Q: What is it? A: A hotel that doesn’t really match the high-profile names that designed it. But it’s very, very close to the Guggenheim.
Is it close to the museum?
You bet it is. It’s located about 50 meters from the stranded blue whale bearing Frank Gehry’s signature. It’s actually the closest you can stay to the building that almost on its own so completely changed the image of Bilbao. “Are you going to live there? It’s a place for loading and unloading cargo containers…” That’s what they said at the travel agency. But since the Guggenheim museum opened in 1997, the containers had to make way for a playground with fountains. The space-age tram is making a stop just outside. It’s quite a metamorphosis. Bilbao is less and less living up to its nickname, El Botxo (The Hole).
Javier Mariscal was called in to help with the hotel concept.
The giant phallos in the atrium and the red, peanut shaped couch in the lobby plus a few other details are little signals that flirt with the few guests who care about who Javier Mariscal is. Can’t say it helped a lot. It’s sometimes cool, but more often the effect is… phoney and without charm. The restaurant Beltz the Black comes with a ”minimalist scenography” as a feature. It translates to meaningless scenography in my book. I’m also sad to report that the food matches that scenography.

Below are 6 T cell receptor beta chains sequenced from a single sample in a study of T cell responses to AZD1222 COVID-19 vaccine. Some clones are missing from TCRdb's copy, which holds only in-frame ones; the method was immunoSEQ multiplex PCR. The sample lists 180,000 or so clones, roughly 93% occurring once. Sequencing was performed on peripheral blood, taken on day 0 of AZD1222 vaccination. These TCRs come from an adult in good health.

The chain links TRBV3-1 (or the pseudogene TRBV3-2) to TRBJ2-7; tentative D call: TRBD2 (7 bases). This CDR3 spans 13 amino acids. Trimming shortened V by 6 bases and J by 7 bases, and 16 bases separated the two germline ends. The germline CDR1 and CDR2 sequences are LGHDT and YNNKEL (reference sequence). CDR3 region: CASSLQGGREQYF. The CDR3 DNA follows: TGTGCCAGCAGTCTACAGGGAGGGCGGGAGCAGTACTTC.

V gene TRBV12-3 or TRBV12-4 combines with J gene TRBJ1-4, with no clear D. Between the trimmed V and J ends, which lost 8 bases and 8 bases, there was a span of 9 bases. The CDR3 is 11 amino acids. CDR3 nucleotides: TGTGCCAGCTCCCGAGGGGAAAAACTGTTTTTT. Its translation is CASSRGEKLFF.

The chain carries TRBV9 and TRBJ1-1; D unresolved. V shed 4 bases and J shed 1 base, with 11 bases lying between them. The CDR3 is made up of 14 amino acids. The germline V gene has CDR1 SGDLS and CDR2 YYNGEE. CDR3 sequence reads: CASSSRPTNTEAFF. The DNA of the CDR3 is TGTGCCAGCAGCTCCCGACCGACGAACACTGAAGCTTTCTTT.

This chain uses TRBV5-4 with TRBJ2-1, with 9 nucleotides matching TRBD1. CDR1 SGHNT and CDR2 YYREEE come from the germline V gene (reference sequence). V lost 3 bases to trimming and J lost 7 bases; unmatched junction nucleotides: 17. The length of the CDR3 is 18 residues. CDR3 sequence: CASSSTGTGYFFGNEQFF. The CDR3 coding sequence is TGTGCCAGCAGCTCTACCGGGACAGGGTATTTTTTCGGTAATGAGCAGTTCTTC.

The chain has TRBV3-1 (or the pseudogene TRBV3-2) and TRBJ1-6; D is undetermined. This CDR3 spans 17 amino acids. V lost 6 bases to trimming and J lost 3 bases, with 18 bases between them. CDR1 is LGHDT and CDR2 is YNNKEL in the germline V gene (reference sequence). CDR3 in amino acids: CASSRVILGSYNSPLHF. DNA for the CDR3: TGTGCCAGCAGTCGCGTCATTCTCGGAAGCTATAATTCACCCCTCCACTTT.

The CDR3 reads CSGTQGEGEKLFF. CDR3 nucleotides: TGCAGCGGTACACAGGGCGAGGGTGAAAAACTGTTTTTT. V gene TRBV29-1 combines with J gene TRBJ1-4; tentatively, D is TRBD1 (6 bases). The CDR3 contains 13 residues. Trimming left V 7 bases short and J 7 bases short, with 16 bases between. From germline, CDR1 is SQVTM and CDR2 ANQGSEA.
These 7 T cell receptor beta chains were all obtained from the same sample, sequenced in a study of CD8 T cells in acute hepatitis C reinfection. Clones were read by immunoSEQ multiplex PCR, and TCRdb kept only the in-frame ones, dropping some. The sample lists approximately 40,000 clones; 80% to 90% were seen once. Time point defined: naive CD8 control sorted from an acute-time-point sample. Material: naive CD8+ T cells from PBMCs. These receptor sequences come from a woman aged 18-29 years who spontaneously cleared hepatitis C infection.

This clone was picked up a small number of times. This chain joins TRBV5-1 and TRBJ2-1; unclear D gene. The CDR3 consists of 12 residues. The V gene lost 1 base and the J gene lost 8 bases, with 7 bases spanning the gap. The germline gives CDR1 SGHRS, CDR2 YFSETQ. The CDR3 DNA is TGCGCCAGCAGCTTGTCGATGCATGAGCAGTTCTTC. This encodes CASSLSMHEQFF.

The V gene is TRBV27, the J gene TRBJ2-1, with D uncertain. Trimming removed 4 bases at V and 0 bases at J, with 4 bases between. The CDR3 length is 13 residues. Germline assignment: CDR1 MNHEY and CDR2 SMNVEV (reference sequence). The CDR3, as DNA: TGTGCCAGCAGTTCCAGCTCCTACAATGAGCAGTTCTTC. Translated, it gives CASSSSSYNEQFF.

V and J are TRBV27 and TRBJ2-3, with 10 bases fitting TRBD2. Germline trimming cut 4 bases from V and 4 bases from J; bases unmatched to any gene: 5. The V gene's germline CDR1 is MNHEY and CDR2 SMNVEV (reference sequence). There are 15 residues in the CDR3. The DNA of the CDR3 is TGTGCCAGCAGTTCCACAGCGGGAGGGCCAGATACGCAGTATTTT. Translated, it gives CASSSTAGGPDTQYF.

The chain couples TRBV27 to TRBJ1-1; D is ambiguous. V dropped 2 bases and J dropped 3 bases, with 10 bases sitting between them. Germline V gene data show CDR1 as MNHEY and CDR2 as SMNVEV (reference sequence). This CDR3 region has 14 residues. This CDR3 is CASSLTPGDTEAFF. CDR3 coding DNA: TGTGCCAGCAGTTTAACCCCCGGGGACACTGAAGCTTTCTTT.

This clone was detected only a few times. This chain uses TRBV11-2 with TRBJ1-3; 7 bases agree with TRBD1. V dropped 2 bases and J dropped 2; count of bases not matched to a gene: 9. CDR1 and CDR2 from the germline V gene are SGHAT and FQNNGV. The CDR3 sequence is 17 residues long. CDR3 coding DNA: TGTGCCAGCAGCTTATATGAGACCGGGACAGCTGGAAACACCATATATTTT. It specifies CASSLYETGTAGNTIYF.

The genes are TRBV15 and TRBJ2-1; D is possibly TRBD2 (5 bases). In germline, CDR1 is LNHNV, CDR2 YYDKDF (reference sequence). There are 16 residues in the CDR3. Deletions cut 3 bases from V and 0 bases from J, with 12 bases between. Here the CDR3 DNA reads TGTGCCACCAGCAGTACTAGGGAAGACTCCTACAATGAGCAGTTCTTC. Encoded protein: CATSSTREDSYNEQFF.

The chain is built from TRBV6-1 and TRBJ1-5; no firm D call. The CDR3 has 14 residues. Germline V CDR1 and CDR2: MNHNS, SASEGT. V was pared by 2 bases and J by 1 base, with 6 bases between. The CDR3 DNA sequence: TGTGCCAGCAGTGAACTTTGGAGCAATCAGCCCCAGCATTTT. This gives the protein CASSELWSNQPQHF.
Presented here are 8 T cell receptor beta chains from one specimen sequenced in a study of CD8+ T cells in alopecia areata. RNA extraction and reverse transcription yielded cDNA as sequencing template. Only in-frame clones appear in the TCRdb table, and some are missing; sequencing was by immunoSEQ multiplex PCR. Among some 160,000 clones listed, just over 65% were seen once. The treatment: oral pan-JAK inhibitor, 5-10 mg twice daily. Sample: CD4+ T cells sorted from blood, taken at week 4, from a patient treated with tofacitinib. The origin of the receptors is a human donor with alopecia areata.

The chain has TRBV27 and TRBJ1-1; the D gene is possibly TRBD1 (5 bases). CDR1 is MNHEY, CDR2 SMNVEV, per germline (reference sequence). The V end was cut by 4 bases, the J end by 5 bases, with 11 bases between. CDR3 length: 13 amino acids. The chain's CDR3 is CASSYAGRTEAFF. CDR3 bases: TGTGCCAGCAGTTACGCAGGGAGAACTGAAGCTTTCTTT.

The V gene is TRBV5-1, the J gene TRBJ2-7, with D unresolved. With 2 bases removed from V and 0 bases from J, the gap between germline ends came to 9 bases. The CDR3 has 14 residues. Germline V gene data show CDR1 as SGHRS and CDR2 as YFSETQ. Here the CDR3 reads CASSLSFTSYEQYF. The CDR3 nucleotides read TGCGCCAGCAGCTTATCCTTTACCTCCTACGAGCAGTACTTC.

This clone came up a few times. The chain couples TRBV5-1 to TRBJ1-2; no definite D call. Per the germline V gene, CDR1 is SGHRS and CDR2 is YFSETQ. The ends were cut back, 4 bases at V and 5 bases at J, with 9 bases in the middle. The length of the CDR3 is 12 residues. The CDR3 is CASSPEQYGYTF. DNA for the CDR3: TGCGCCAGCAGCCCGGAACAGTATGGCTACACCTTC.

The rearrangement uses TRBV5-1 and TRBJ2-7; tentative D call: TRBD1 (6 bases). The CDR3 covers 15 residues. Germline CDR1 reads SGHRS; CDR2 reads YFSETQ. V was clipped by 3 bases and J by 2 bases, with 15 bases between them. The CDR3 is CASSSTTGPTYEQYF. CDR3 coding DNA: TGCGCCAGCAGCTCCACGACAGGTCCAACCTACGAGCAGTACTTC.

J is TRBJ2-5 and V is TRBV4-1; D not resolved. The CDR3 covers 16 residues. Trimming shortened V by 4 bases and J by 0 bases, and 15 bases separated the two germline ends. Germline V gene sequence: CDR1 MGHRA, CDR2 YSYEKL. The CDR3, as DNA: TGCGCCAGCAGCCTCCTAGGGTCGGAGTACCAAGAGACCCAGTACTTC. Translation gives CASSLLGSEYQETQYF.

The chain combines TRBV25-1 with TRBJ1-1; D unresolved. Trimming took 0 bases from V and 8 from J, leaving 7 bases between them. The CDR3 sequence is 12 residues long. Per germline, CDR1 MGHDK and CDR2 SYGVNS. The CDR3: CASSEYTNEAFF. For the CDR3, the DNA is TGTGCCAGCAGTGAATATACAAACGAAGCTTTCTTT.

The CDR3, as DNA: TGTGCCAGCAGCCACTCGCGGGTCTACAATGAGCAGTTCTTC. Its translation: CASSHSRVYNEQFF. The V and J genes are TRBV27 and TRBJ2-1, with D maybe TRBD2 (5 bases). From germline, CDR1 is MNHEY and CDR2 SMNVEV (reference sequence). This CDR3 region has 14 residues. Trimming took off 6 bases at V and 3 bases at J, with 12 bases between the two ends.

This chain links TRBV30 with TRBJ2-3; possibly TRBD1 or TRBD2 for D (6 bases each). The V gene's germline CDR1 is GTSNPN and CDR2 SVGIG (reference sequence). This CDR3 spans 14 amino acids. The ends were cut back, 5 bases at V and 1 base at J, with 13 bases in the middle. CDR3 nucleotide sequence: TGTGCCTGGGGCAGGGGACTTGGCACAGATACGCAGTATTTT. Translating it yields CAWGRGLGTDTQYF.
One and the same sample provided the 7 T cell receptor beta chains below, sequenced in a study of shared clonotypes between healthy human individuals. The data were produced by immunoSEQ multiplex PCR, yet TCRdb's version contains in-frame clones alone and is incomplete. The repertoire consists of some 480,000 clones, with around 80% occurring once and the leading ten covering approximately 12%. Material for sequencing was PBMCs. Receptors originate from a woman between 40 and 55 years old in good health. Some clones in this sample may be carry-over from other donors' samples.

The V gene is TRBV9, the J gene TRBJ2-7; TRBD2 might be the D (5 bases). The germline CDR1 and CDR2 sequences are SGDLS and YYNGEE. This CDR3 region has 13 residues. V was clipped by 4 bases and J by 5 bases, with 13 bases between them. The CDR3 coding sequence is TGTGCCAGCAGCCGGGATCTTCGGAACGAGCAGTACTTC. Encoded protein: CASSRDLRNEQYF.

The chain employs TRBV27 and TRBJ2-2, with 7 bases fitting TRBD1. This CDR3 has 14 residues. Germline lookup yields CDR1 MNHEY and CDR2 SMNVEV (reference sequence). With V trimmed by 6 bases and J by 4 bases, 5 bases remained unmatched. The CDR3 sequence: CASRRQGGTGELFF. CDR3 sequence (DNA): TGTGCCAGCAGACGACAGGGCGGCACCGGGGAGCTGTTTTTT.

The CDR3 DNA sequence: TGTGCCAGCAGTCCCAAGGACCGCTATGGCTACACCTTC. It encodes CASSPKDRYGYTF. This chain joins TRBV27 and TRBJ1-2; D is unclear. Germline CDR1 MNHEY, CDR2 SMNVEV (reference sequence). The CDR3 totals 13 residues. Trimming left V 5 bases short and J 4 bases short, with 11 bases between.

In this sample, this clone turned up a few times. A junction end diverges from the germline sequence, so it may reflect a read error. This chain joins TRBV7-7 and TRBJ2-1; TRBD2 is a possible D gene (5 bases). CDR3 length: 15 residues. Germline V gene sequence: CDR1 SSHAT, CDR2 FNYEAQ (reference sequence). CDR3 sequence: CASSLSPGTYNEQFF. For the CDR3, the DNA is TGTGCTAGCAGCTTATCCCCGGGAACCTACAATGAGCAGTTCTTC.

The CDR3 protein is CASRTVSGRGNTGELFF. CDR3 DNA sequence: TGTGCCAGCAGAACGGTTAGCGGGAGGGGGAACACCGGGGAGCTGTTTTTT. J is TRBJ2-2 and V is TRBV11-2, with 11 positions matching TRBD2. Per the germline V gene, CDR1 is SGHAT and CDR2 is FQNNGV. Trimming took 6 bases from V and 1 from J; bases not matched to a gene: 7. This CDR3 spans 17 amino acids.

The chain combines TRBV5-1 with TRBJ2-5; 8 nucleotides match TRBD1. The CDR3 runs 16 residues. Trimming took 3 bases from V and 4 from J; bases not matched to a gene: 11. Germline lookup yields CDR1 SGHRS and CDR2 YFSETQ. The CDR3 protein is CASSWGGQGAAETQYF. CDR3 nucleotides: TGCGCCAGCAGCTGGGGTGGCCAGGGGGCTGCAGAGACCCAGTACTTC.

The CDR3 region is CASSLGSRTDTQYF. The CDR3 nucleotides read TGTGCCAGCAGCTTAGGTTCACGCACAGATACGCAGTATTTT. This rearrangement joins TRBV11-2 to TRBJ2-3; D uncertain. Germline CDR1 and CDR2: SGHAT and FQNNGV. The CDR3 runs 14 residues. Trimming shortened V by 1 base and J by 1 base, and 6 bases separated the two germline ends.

Question: Should I stay here?
Answer: Yes, but don’t expect to be blown away by a hotel experience like no other. The young people manning the hotel bar are looking at the guests as if they were a nuisance. Rooms are of high standard without being something that you will write home about. This hotel scores high points with their breakfast buffet, which is served on the rooftop terrace, that overlooks the Guggenheim. This hotel has five stars in the official, Spanish listing. I don’t get it. Three would be more accurate. Three and half star if I’m in a good mood.
Gran Hotel Domine Bilbao
Alameda de Mazarredo, 61.
48009 Bilbao, Spain